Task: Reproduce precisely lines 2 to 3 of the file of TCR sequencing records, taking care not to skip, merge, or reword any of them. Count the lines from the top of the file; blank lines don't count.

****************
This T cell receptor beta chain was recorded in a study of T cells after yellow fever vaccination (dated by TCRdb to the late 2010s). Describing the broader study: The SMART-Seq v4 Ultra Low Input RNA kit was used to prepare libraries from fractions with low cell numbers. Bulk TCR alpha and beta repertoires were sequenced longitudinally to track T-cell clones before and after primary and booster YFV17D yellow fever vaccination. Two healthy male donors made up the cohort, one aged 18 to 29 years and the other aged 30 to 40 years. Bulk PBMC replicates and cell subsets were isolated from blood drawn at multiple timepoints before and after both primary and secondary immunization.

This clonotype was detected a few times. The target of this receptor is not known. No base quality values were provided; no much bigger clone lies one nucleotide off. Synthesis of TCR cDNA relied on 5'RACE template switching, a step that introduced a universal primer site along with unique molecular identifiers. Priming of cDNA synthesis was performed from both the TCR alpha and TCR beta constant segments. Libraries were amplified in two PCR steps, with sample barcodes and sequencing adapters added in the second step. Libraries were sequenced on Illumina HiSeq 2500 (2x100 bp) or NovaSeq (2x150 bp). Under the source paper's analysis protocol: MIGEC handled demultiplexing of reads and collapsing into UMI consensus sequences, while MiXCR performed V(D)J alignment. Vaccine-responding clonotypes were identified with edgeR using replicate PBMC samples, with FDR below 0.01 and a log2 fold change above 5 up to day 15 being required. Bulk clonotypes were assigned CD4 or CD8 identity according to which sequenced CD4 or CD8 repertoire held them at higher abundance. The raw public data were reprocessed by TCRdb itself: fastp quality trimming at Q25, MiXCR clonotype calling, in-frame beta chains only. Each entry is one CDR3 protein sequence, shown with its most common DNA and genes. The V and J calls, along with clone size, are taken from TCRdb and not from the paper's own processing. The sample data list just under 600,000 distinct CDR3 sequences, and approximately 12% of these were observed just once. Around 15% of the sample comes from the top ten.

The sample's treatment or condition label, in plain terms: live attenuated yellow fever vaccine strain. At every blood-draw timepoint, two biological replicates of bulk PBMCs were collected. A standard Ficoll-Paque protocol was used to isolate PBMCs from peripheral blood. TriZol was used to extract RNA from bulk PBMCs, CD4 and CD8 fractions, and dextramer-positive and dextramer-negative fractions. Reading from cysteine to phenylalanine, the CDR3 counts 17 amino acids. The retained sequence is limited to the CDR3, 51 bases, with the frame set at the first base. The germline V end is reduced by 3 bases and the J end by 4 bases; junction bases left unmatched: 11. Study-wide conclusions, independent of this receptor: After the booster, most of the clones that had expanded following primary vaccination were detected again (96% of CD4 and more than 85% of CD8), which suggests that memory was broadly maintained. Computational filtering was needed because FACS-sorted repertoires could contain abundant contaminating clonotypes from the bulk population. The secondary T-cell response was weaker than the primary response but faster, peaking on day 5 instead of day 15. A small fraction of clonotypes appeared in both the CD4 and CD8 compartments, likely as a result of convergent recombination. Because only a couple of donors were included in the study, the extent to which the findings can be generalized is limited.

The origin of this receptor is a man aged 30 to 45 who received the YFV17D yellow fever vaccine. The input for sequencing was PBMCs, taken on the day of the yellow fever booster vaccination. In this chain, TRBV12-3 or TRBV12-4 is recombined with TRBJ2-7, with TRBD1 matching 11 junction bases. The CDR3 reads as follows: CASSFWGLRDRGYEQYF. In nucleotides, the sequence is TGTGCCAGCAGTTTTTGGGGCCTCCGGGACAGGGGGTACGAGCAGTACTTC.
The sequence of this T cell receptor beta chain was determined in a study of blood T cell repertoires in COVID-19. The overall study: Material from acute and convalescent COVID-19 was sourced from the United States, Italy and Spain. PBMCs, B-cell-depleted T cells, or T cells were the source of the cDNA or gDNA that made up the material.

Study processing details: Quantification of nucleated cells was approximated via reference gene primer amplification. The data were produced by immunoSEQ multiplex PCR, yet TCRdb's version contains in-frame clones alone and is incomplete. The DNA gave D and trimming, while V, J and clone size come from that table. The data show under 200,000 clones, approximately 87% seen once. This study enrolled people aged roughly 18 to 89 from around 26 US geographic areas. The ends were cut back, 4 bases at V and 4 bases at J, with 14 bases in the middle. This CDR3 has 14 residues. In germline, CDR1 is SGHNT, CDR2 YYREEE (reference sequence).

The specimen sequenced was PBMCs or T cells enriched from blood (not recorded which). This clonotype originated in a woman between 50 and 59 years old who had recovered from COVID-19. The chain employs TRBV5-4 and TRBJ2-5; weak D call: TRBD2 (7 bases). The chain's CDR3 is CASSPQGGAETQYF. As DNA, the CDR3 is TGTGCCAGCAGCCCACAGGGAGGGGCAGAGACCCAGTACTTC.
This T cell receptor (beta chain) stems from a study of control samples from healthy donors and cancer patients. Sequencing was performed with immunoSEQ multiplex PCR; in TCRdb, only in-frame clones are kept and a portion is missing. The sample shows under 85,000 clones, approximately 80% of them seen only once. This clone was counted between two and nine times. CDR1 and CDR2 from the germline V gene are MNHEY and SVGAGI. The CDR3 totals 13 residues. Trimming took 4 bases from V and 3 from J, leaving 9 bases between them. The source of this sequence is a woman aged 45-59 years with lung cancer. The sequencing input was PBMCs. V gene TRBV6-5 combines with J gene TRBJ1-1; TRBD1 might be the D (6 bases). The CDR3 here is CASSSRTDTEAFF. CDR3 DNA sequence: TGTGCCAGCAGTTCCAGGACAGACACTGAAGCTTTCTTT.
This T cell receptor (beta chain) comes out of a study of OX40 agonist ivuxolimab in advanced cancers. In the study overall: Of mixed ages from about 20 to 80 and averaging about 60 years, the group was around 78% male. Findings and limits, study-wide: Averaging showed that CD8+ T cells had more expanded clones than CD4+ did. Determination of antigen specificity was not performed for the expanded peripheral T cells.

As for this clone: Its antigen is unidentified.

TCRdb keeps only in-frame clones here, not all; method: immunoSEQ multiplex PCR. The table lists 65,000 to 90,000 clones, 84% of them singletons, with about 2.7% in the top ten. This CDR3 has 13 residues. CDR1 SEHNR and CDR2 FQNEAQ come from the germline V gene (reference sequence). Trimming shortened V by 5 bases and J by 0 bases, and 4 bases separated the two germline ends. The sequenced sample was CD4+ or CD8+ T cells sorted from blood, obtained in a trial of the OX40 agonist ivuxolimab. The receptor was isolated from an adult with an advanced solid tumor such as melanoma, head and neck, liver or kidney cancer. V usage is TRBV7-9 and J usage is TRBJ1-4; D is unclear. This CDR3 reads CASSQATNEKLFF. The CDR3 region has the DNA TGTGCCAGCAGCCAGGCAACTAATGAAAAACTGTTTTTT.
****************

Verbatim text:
This clonotype was detected a few times. The target of this receptor is not known. No base quality values were provided; no much bigger clone lies one nucleotide off. Synthesis of TCR cDNA relied on 5'RACE template switching, a step that introduced a universal primer site along with unique molecular identifiers. Priming of cDNA synthesis was performed from both the TCR alpha and TCR beta constant segments. Libraries were amplified in two PCR steps, with sample barcodes and sequencing adapters added in the second step. Libraries were sequenced on Illumina HiSeq 2500 (2x100 bp) or NovaSeq (2x150 bp). Under the source paper's analysis protocol: MIGEC handled demultiplexing of reads and collapsing into UMI consensus sequences, while MiXCR performed V(D)J alignment. Vaccine-responding clonotypes were identified with edgeR using replicate PBMC samples, with FDR below 0.01 and a log2 fold change above 5 up to day 15 being required. Bulk clonotypes were assigned CD4 or CD8 identity according to which sequenced CD4 or CD8 repertoire held them at higher abundance. The raw public data were reprocessed by TCRdb itself: fastp quality trimming at Q25, MiXCR clonotype calling, in-frame beta chains only. Each entry is one CDR3 protein sequence, shown with its most common DNA and genes. The V and J calls, along with clone size, are taken from TCRdb and not from the paper's own processing. The sample data list just under 600,000 distinct CDR3 sequences, and approximately 12% of these were observed just once. Around 15% of the sample comes from the top ten.

The sample's treatment or condition label, in plain terms: live attenuated yellow fever vaccine strain. At every blood-draw timepoint, two biological replicates of bulk PBMCs were collected. A standard Ficoll-Paque protocol was used to isolate PBMCs from peripheral blood. TriZol was used to extract RNA from bulk PBMCs, CD4 and CD8 fractions, and dextramer-positive and dextramer-negative fractions. Reading from cysteine to phenylalanine, the CDR3 counts 17 amino acids. The retained sequence is limited to the CDR3, 51 bases, with the frame set at the first base. The germline V end is reduced by 3 bases and the J end by 4 bases; junction bases left unmatched: 11. Study-wide conclusions, independent of this receptor: After the booster, most of the clones that had expanded following primary vaccination were detected again (96% of CD4 and more than 85% of CD8), which suggests that memory was broadly maintained. Computational filtering was needed because FACS-sorted repertoires could contain abundant contaminating clonotypes from the bulk population. The secondary T-cell response was weaker than the primary response but faster, peaking on day 5 instead of day 15. A small fraction of clonotypes appeared in both the CD4 and CD8 compartments, likely as a result of convergent recombination. Because only a couple of donors were included in the study, the extent to which the findings can be generalized is limited.